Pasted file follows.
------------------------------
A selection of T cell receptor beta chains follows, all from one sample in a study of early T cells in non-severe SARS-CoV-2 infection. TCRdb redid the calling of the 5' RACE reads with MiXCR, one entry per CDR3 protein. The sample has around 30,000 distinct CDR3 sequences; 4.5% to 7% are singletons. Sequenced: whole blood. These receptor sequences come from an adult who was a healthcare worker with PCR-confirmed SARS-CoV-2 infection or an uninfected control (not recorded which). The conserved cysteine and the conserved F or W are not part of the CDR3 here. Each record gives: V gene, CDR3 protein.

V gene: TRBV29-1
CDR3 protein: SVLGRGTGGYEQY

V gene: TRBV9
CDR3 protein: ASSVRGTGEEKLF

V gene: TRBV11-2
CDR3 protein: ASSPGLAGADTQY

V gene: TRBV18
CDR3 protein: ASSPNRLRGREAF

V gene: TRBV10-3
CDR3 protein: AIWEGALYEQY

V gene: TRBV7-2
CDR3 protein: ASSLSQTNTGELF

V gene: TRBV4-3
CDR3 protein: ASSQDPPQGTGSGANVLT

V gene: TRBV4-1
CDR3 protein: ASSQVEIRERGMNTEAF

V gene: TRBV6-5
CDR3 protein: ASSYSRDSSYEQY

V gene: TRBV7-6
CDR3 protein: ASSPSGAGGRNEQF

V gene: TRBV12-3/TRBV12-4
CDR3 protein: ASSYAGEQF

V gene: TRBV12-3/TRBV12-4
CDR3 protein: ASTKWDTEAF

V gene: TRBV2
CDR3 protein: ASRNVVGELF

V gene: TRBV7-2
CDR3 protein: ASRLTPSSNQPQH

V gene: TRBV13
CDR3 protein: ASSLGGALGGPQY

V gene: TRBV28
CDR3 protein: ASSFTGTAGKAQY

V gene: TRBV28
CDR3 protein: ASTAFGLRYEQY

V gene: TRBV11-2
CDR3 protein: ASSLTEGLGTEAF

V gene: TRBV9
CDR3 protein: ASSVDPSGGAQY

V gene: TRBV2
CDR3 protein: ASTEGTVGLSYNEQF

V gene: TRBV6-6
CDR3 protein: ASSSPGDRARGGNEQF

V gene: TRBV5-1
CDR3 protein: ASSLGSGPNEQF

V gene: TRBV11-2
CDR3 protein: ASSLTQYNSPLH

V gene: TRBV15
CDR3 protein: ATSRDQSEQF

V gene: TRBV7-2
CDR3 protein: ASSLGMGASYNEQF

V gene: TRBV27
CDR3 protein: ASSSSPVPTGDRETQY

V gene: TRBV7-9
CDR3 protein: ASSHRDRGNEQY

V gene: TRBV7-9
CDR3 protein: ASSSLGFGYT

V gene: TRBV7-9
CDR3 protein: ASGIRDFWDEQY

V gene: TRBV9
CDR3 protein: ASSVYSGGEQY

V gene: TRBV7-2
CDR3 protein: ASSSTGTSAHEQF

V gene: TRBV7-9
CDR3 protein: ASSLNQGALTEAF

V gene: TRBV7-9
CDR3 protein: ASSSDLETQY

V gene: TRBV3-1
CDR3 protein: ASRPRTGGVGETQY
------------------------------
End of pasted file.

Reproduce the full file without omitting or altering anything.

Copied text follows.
A selection of T cell receptor beta chains follows, all from one sample in a study of early T cells in non-severe SARS-CoV-2 infection. TCRdb redid the calling of the 5' RACE reads with MiXCR, one entry per CDR3 protein. The sample has around 30,000 distinct CDR3 sequences; 4.5% to 7% are singletons. Sequenced: whole blood. These receptor sequences come from an adult who was a healthcare worker with PCR-confirmed SARS-CoV-2 infection or an uninfected control (not recorded which). The conserved cysteine and the conserved F or W are not part of the CDR3 here. Each record gives: V gene, CDR3 protein.

V gene: TRBV29-1
CDR3 protein: SVLGRGTGGYEQY

V gene: TRBV9
CDR3 protein: ASSVRGTGEEKLF

V gene: TRBV11-2
CDR3 protein: ASSPGLAGADTQY

V gene: TRBV18
CDR3 protein: ASSPNRLRGREAF

V gene: TRBV10-3
CDR3 protein: AIWEGALYEQY

V gene: TRBV7-2
CDR3 protein: ASSLSQTNTGELF

V gene: TRBV4-3
CDR3 protein: ASSQDPPQGTGSGANVLT

V gene: TRBV4-1
CDR3 protein: ASSQVEIRERGMNTEAF

V gene: TRBV6-5
CDR3 protein: ASSYSRDSSYEQY

V gene: TRBV7-6
CDR3 protein: ASSPSGAGGRNEQF

V gene: TRBV12-3/TRBV12-4
CDR3 protein: ASSYAGEQF

V gene: TRBV12-3/TRBV12-4
CDR3 protein: ASTKWDTEAF

V gene: TRBV2
CDR3 protein: ASRNVVGELF

V gene: TRBV7-2
CDR3 protein: ASRLTPSSNQPQH

V gene: TRBV13
CDR3 protein: ASSLGGALGGPQY

V gene: TRBV28
CDR3 protein: ASSFTGTAGKAQY

V gene: TRBV28
CDR3 protein: ASTAFGLRYEQY

V gene: TRBV11-2
CDR3 protein: ASSLTEGLGTEAF

V gene: TRBV9
CDR3 protein: ASSVDPSGGAQY

V gene: TRBV2
CDR3 protein: ASTEGTVGLSYNEQF

V gene: TRBV6-6
CDR3 protein: ASSSPGDRARGGNEQF

V gene: TRBV5-1
CDR3 protein: ASSLGSGPNEQF

V gene: TRBV11-2
CDR3 protein: ASSLTQYNSPLH

V gene: TRBV15
CDR3 protein: ATSRDQSEQF

V gene: TRBV7-2
CDR3 protein: ASSLGMGASYNEQF

V gene: TRBV27
CDR3 protein: ASSSSPVPTGDRETQY

V gene: TRBV7-9
CDR3 protein: ASSHRDRGNEQY

V gene: TRBV7-9
CDR3 protein: ASSSLGFGYT

V gene: TRBV7-9
CDR3 protein: ASGIRDFWDEQY

V gene: TRBV9
CDR3 protein: ASSVYSGGEQY

V gene: TRBV7-2
CDR3 protein: ASSSTGTSAHEQF

V gene: TRBV7-9
CDR3 protein: ASSLNQGALTEAF

V gene: TRBV7-9
CDR3 protein: ASSSDLETQY

V gene: TRBV3-1
CDR3 protein: ASRPRTGGVGETQY